Victor/Victoria: Arkansas's Humble Country Doctor Was Hiding A Shocking Secret

By Karen Harris

Portrait of Elizabeth Blackwell (1821-1910), the first woman (in 1849), to receive a medical degree in the U.S. Undated photograph. (Getty Images)

Things were different in the early 1900s. Sure, women were marching in the streets, demanding the right to vote, but they still had a long way to go toward true gender equality. In those days, women were discouraged from pursuing careers outside the home, especially in fields not considered "feminine." That’s why it made headlines across the country when people learned a humble country doctor in Arkansas named Victor Mayfield was, in fact, a Victoria. 

Dr. Victor Mayfield

Starting around 1894, Dr. M. Victor Mayfield treated patients in several Arkansas towns, including Siloam Springs, Sulphur Springs, Gentry, and Mena. Dr. Mayfield became known as a top-quality physician with a great bedside manner and even the go-to doctor in the area for cancer treatments, as he used his own proprietary cancer medicine that people claimed worked miracles. He was well liked outside the clinic, too, often seen smoking a pipe and drinking whiskey with the men in town and taking women on dates. He even married a woman in 1913, though for reasons you can probably imagine, it didn't last long.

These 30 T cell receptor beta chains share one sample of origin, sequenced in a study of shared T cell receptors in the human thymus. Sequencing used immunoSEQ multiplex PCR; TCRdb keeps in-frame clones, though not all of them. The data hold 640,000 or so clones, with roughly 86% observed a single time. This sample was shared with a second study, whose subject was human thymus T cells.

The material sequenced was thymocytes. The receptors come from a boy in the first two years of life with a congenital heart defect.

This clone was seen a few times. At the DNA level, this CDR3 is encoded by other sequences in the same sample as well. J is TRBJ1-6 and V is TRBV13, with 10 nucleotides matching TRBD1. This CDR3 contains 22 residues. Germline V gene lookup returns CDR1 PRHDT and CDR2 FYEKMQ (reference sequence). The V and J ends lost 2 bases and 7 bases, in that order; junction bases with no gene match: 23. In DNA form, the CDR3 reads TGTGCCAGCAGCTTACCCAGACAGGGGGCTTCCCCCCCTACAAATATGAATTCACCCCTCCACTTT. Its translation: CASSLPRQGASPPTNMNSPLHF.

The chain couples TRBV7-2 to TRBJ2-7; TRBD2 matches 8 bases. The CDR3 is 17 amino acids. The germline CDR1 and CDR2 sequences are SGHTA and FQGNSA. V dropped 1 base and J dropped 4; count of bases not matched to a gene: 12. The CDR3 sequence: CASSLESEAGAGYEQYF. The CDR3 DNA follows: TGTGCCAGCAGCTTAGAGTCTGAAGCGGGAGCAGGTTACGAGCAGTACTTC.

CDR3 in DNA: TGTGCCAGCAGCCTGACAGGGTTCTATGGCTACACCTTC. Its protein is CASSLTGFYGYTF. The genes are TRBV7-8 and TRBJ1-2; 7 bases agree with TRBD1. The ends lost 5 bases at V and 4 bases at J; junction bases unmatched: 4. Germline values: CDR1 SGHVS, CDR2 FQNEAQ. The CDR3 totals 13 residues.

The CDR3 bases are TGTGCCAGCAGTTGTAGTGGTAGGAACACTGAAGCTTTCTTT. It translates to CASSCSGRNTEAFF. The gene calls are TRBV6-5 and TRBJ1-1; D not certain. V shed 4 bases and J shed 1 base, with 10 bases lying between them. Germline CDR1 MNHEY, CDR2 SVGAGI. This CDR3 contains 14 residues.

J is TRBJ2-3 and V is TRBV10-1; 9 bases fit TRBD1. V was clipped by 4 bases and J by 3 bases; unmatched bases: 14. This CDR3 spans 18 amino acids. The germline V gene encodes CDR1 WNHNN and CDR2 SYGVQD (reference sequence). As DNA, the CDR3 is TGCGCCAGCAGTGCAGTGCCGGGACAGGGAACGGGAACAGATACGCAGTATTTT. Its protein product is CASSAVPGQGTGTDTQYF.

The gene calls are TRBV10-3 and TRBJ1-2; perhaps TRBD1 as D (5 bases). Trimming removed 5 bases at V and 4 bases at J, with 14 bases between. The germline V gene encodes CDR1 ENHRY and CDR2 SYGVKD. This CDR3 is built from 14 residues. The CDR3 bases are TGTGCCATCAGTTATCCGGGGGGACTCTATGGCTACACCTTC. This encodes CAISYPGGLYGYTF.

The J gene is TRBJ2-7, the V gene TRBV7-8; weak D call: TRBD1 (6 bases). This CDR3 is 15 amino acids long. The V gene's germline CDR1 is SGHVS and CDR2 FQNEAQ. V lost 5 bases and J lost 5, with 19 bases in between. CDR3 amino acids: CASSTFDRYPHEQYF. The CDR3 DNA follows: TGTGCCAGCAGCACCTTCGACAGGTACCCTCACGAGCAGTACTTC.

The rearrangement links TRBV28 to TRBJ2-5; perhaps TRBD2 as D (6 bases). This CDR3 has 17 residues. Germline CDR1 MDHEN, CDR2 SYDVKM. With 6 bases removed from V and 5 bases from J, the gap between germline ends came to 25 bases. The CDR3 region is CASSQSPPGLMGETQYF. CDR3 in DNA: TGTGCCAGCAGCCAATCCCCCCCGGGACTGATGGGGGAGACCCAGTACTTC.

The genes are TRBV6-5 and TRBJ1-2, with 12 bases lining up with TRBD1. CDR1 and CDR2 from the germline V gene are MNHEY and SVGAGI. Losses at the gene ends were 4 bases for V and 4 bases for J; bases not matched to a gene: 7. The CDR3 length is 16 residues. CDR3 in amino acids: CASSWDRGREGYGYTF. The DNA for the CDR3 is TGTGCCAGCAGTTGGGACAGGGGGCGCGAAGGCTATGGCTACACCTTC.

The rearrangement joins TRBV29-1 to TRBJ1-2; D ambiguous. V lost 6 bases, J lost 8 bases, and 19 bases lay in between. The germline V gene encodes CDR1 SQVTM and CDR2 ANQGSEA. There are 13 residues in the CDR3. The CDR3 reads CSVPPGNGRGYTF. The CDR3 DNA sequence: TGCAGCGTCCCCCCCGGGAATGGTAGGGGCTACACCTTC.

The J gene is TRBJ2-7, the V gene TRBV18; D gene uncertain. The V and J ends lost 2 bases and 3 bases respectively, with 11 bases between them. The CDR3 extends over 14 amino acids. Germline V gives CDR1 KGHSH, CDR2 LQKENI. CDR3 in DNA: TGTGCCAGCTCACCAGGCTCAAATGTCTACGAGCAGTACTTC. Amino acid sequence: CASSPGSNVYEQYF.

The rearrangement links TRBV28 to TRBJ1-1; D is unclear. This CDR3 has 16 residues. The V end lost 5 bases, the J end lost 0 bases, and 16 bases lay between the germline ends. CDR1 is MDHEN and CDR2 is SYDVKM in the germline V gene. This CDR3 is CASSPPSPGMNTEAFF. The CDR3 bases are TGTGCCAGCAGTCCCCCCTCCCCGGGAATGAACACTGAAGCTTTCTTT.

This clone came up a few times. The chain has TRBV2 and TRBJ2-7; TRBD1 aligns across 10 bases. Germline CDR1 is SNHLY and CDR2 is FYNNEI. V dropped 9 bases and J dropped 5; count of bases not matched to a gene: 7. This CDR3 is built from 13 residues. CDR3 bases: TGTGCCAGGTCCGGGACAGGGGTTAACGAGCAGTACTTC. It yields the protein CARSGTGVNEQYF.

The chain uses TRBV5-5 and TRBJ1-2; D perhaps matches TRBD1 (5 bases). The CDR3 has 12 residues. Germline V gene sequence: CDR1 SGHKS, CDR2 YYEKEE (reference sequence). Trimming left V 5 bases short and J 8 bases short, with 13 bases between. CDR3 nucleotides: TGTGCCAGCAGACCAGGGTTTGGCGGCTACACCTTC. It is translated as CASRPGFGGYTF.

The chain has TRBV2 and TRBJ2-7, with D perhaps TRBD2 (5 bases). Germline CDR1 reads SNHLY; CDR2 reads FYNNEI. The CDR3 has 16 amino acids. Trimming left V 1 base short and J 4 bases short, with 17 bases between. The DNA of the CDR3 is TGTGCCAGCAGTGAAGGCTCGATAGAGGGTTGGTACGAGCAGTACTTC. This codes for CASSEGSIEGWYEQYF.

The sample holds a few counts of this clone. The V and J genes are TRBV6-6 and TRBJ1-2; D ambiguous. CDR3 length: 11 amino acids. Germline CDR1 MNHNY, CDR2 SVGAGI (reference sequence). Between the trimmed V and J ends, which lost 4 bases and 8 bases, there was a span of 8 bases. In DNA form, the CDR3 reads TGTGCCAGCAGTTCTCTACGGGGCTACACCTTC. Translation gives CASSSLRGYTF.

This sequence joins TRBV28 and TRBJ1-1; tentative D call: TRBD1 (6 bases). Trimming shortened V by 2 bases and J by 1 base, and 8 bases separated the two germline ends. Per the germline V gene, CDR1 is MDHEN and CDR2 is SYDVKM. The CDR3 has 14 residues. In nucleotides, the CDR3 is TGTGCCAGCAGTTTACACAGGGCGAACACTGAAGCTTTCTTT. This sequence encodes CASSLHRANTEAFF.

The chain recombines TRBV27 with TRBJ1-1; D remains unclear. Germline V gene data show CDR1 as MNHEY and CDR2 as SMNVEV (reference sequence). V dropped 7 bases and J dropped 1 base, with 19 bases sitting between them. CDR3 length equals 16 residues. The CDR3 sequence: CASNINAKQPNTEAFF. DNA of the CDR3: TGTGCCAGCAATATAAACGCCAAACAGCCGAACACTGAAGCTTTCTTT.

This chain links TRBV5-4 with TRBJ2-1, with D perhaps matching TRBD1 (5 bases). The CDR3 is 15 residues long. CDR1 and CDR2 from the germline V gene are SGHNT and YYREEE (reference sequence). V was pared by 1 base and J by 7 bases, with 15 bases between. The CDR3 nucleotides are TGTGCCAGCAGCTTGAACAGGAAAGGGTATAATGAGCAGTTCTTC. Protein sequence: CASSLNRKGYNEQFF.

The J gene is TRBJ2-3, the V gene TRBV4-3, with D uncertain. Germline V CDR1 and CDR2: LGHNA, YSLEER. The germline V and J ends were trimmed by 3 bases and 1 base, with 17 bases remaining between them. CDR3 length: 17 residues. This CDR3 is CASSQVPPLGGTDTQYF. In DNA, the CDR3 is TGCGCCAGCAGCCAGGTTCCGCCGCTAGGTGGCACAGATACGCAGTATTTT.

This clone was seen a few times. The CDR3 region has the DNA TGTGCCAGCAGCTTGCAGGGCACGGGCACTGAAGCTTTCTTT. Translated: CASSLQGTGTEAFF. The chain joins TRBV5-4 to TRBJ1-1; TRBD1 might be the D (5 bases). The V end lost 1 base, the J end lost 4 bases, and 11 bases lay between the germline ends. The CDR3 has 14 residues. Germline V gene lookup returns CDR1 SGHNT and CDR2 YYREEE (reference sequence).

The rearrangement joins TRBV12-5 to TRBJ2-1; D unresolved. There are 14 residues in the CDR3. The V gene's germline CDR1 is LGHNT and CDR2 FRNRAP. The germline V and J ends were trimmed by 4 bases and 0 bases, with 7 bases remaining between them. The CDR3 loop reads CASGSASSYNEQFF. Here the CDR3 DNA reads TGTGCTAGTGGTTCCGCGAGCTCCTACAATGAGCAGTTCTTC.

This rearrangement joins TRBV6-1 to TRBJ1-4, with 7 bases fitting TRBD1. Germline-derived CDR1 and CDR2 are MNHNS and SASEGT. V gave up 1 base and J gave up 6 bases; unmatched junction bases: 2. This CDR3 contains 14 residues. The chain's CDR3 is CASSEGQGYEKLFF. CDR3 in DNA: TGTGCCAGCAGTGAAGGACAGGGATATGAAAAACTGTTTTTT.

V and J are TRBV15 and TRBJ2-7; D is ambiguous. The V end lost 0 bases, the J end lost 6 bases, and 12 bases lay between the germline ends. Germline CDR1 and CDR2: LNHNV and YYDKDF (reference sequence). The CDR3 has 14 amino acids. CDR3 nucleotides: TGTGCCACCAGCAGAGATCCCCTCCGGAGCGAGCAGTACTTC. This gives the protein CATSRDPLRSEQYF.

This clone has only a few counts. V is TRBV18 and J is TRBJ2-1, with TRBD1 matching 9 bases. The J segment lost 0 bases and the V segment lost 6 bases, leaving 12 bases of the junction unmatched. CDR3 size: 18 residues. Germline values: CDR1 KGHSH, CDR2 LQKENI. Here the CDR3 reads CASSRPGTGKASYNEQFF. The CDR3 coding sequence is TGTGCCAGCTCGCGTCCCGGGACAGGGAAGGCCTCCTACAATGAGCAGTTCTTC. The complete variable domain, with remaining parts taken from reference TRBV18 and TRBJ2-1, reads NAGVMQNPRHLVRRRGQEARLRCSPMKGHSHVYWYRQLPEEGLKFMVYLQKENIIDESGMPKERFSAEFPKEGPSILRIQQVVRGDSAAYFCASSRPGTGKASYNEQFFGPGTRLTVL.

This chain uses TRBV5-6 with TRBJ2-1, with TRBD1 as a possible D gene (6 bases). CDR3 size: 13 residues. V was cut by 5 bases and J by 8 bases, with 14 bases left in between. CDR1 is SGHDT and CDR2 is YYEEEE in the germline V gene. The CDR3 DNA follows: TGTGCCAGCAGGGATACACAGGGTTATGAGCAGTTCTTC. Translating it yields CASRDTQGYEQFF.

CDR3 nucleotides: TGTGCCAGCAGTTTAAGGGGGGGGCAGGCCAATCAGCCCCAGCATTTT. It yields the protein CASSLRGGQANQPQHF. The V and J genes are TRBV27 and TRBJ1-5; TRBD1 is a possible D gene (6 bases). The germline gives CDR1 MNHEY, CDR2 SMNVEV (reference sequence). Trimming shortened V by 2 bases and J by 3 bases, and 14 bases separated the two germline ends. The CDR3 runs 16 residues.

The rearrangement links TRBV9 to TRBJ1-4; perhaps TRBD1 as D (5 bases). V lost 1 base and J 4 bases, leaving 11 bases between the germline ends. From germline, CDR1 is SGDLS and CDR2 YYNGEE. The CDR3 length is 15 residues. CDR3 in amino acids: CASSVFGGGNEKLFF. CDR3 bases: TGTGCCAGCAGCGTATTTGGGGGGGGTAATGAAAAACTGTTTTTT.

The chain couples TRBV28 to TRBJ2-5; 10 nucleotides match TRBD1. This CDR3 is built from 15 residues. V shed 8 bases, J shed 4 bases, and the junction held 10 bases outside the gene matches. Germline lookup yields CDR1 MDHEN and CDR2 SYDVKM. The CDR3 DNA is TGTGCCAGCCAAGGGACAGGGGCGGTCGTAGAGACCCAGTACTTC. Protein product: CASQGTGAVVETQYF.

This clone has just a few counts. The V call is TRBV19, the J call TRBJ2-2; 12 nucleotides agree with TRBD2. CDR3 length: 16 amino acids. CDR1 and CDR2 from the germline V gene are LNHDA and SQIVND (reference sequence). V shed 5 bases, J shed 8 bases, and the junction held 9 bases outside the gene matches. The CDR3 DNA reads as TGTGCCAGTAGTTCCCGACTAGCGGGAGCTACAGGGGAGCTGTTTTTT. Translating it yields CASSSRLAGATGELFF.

Dr. Mayfield was a petite man with a slight build, but this didn’t really raise any red flags with the people in the Arkansas towns where he practiced medicine. What they did wonder about was his lack of beard. He was asked about it several times over the years, and each time, he explained that he used an "old Indian remedy" that prevented the growth of facial hair to avoid the tedious task of daily shaving, though he could never produce this wonder drug.

Mena, Arkansas, 1907. (Unknown author/Wikimedia Commons)

The Jig Is Up

Mayfield generally succeeded at maintaining the ruse until 1926, when the 79-year-old doctor fell ill and another doctor examined him. News of the shocking discovery made the local newspapers and soon spread across the country. When a photographer from the St. Louis Post-Dispatch showed up to snap a photo of the recovering Dr. Mayfield, he charged the man $10, then gave the money to a woman who helped nurse him back to health. Of course, Dr. Mayfield was asked why he lived as a man, and it turned out he had been raised that way by his English parents who longed for a son to pass down the father's cancer medicine. Dr. Mayfield died a few years later, having sadly lost all his patients after his secret was revealed.

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Karen Harris

Writer

Karen left the world of academic, quitting her job as a college professor to write full-time. She spends her days with her firefighter husband and four daughters on a hobby farm with an assortment of animals, including a goat named Atticus, a turkey named Gravy, and a chicken named Chickaletta.